The decision to build the church was made in 1929, and Guðjón Samúelsson began drafting its design eight years later. The construction started in 1945, and three years later, the choir’s cellar was sanctified and used as a church hall for masses. In 1973, the larger hall came into use for masses, and then Hallgrímskirkja was consecrated on October 26, 1986, the day before the 312th anniversary of Hallgrímur Pétursson’s passing. The same year, Reykjavík celebrated its 200th anniversary.

The church’s interior

The stained glass window above the church entrance, the glass artwork on the door leading to the nave, the baptismal font and the pulpit are all works of artist Leifur Breiðfjörð. The baptismal font is made from Icelandic basalt columns and Czech crystal and was a gift from the church’s Women’s Association. The pulpit was gifted to the church by former bishop Sigurbjörn Einarsson, the first pastor of Hallgrímskirkja church. In addition, there are notable artworks and sculptures such as Einar Jónsson’s bronze statue in memory of Hallgrímur as well as his statue of Jesus Christ, Guðmundur Einarsson’s painting of Mother Mary with the child, Sigurjón Ólafsson’s Píslarvottur (Martyr) sculpture, and Kristín Gunnlaugsdóttir’s icons of archangels Gabriel and Mikael.

The organ in Hallgrímskirkja, Reykjavík
Photo: Golli. The Organ in Hallgrímskirkja Church.

The largest organ in Iceland

The organ in Hallgrímskirkja church is the largest in the country, with four keyboards, 72 stops and 5,275 pipes, the highest pipe being 10 m [33 ft]. The whole organ is 15 m [49 ft] high and weighs 25 tons. Many of the pipes have been gifted to the church through monetary donations. It is, in fact, possible to purchase a gift certificate in the church shop and receive a document stating that the recipient is the pipe’s owner.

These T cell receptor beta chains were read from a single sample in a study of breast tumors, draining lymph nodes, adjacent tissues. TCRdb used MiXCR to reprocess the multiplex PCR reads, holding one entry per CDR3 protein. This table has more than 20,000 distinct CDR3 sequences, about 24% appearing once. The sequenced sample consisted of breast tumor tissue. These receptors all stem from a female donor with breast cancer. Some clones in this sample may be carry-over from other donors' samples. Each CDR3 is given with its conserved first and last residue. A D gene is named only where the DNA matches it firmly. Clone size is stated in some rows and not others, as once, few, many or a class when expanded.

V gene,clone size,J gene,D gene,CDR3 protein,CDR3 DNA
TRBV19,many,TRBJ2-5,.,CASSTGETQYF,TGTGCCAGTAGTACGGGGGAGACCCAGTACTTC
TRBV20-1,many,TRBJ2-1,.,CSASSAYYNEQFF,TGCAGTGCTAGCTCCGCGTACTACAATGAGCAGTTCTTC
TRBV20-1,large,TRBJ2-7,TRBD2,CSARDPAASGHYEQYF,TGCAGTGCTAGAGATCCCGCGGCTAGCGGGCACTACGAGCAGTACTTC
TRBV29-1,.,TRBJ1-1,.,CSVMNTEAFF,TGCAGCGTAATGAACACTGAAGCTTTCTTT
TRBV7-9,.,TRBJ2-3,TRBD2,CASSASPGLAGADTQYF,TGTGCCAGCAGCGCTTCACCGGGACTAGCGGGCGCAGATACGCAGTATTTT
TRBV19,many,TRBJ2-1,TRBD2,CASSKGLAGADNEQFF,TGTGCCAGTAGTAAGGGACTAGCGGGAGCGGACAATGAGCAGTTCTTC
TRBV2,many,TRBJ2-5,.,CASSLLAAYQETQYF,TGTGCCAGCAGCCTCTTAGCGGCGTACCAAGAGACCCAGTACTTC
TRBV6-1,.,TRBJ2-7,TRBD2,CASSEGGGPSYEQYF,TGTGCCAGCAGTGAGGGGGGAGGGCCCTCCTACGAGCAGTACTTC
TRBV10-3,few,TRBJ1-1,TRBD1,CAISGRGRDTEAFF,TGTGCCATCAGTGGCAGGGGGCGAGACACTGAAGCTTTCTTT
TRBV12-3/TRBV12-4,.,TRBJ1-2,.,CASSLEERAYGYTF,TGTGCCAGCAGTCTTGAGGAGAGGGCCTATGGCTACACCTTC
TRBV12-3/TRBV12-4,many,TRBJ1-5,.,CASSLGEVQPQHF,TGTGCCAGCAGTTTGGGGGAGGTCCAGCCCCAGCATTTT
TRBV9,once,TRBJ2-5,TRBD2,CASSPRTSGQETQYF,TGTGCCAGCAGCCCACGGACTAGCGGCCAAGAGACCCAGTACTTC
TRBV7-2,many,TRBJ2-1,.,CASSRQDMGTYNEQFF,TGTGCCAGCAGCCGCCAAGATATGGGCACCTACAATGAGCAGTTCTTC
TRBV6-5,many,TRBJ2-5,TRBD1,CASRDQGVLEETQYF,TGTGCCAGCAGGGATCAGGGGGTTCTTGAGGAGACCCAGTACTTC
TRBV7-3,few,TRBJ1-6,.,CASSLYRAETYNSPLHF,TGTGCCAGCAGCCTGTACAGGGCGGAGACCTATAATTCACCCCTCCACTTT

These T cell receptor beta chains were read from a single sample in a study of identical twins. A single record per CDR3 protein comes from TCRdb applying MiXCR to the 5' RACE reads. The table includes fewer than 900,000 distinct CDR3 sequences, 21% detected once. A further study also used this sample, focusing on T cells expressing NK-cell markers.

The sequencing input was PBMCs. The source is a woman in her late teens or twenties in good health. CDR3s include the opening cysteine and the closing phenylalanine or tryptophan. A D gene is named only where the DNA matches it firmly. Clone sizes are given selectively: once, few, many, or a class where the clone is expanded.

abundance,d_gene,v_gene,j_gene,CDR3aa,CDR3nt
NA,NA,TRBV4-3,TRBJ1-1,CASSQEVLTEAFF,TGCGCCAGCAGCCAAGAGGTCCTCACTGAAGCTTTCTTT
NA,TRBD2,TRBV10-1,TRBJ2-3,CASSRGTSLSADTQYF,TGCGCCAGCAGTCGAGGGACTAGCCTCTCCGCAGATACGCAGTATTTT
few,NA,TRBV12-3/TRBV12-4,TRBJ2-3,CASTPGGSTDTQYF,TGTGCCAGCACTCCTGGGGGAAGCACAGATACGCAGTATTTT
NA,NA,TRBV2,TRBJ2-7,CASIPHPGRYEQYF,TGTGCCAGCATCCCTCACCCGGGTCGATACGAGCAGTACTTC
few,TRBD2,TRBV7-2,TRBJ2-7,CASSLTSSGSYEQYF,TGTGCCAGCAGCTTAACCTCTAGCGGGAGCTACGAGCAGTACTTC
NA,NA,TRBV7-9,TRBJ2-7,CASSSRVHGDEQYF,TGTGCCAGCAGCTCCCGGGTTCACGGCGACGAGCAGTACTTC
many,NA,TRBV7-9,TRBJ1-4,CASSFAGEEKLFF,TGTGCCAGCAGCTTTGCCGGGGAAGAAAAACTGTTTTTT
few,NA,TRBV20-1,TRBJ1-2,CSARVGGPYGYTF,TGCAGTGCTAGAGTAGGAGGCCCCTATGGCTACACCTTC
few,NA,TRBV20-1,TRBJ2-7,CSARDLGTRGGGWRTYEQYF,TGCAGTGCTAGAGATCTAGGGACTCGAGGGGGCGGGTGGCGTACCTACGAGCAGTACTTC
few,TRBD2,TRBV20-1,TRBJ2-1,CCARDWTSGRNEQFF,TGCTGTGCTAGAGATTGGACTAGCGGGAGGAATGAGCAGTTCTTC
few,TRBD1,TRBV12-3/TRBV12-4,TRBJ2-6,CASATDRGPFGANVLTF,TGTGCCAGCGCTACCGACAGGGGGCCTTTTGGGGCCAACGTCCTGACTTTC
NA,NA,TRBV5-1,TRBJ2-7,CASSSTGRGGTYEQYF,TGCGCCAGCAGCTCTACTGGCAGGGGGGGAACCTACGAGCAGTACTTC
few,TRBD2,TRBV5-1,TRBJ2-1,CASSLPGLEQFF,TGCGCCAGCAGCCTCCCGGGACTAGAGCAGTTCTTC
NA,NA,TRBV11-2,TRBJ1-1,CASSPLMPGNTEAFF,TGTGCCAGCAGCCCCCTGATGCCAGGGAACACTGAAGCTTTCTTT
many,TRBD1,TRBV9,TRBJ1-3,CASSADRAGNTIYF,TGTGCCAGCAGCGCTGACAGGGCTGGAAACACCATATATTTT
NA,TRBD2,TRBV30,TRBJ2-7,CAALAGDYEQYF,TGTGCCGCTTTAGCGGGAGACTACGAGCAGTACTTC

The church bells

Hallgrímskirkja church has three large bells and 26 smaller ones. The largest bell is named Hallgrímur and gives the tone H, and the second-largest is named Guðríður after Hallgrímur’s wife, which provides the tone D. The third largest is named Steinunn, after their daughter, who passed away young. The bell gives the tone E. The church bells ring every 15 minutes, Monday to Friday, from 9 AM to 9 PM, but on weekends and holidays when mass is not held, they ring from noon to 9 PM. The largest bell, Hallgrímur, rings every whole hour.